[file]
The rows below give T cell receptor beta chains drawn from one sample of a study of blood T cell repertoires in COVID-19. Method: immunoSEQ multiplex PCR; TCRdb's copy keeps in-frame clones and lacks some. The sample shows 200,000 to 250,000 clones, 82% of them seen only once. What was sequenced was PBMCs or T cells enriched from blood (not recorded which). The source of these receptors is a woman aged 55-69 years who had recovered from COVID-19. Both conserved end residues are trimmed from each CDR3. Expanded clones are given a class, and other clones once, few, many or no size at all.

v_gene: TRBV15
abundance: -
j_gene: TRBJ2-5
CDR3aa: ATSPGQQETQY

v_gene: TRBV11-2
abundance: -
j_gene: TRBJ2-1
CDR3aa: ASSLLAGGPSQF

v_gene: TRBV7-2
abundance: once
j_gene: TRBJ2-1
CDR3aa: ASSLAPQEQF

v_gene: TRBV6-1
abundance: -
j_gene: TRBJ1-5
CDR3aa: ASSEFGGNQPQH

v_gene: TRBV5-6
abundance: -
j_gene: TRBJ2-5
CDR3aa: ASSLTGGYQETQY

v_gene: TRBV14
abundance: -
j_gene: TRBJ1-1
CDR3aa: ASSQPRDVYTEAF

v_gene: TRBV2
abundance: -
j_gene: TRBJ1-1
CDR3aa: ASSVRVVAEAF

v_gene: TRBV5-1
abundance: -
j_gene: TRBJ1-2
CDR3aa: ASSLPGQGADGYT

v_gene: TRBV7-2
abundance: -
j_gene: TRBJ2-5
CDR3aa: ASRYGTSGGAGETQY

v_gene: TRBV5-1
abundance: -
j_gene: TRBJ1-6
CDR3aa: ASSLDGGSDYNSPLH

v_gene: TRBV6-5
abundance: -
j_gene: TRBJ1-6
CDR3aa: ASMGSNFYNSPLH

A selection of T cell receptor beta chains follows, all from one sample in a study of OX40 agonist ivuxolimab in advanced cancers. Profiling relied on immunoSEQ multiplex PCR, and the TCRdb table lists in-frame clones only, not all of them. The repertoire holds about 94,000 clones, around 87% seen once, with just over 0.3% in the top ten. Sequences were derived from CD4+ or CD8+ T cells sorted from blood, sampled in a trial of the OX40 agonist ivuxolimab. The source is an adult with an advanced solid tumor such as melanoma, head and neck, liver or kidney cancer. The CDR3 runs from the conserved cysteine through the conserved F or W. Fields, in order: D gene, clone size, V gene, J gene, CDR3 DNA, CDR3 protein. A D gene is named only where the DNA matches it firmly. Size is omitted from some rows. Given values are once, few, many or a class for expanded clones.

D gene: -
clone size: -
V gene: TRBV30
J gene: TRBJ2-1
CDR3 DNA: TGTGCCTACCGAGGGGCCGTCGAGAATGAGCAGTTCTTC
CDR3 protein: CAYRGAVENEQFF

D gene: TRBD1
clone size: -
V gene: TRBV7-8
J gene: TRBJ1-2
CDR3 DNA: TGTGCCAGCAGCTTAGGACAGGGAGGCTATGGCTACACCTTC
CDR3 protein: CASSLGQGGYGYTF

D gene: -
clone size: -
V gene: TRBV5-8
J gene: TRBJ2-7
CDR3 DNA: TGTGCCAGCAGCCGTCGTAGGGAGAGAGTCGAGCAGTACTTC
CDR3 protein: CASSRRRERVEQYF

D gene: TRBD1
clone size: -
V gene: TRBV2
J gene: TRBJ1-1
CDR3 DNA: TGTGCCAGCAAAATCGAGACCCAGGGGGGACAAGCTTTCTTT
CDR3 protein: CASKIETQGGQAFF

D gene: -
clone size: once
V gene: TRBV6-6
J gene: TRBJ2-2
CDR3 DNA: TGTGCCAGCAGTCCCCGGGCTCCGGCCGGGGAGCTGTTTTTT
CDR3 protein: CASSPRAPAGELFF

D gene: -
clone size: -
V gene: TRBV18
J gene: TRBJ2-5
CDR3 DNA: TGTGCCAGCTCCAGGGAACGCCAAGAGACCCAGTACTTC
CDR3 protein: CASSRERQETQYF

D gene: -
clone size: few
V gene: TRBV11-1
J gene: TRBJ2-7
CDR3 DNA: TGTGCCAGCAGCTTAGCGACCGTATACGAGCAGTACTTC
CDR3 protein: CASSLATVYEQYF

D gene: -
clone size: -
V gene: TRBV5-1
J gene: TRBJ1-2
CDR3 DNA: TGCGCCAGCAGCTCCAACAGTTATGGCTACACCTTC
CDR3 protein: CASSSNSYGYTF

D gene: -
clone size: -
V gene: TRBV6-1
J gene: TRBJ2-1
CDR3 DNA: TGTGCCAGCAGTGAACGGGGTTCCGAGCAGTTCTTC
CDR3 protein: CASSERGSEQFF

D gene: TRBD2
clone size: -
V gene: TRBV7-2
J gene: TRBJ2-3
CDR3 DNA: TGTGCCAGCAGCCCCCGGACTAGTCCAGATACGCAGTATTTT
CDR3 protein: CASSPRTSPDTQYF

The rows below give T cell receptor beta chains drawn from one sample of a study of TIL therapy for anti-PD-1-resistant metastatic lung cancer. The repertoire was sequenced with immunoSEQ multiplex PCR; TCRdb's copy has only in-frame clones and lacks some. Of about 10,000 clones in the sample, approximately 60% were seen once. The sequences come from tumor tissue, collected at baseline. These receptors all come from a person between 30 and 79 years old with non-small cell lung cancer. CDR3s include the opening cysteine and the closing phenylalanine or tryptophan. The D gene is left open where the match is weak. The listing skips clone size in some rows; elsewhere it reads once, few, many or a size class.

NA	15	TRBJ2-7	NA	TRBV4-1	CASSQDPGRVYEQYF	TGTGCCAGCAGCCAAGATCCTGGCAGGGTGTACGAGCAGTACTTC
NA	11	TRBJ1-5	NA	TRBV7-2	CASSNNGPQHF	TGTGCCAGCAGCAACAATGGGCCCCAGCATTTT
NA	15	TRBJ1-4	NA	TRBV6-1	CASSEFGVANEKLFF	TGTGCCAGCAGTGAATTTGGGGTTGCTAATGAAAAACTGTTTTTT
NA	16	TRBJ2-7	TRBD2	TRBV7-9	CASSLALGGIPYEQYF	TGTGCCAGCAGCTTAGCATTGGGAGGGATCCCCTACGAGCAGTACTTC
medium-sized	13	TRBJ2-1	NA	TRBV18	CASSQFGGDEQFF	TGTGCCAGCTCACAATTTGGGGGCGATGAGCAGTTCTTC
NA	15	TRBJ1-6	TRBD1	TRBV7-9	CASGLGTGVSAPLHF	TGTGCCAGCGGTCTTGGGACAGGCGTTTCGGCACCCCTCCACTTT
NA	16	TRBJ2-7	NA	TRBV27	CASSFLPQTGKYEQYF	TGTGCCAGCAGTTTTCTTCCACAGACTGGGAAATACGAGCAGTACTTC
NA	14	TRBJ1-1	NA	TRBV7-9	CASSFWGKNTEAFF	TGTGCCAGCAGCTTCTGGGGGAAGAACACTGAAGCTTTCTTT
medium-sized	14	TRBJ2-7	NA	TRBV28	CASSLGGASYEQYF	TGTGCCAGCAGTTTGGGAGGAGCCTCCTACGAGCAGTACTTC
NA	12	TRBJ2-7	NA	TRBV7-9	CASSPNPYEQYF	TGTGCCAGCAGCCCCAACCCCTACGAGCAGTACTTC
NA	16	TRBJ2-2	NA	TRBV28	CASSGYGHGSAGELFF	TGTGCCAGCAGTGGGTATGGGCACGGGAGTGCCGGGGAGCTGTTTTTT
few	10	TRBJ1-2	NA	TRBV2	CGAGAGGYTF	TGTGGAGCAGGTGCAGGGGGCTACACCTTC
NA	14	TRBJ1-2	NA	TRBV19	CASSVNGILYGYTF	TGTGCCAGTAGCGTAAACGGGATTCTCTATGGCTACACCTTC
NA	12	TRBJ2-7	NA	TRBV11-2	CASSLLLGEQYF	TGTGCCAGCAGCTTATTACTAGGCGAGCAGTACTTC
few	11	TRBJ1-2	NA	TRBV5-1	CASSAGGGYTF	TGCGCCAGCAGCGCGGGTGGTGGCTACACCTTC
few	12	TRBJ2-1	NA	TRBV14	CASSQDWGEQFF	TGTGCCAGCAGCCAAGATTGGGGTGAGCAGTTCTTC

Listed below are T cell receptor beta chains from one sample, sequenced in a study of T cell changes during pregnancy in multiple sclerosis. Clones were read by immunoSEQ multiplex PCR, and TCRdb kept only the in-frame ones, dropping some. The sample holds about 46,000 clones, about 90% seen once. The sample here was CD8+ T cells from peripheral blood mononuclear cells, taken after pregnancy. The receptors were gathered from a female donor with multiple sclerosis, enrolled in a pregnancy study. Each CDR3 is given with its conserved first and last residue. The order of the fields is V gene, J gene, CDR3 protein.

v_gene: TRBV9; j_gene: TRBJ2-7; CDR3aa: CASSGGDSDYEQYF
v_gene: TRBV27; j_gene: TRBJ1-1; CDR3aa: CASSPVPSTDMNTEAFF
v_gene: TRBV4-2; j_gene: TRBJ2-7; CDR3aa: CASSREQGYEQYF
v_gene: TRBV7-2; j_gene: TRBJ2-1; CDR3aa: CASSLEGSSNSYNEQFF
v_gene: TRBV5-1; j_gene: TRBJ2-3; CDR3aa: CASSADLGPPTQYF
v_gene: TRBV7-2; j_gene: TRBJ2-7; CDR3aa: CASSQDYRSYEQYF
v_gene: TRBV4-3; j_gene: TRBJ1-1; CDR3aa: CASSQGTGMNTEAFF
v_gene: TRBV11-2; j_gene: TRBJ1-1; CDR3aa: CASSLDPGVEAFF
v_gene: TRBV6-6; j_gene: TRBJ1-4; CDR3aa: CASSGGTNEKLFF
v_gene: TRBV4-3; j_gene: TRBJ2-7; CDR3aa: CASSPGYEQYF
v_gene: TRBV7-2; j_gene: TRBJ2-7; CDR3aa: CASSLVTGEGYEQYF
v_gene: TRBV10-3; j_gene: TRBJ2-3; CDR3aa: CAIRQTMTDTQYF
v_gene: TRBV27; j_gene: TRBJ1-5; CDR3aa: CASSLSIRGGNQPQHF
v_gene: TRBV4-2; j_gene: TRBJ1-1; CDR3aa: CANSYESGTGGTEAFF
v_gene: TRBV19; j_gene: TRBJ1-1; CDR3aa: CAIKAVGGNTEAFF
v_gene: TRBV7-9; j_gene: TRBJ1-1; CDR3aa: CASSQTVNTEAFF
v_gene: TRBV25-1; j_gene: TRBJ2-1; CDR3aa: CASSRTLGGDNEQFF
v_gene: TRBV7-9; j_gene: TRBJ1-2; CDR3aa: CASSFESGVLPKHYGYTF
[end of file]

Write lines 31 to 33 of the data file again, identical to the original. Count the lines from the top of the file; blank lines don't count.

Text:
abundance: -
j_gene: TRBJ1-2
CDR3aa: ASSLPGQGADGYT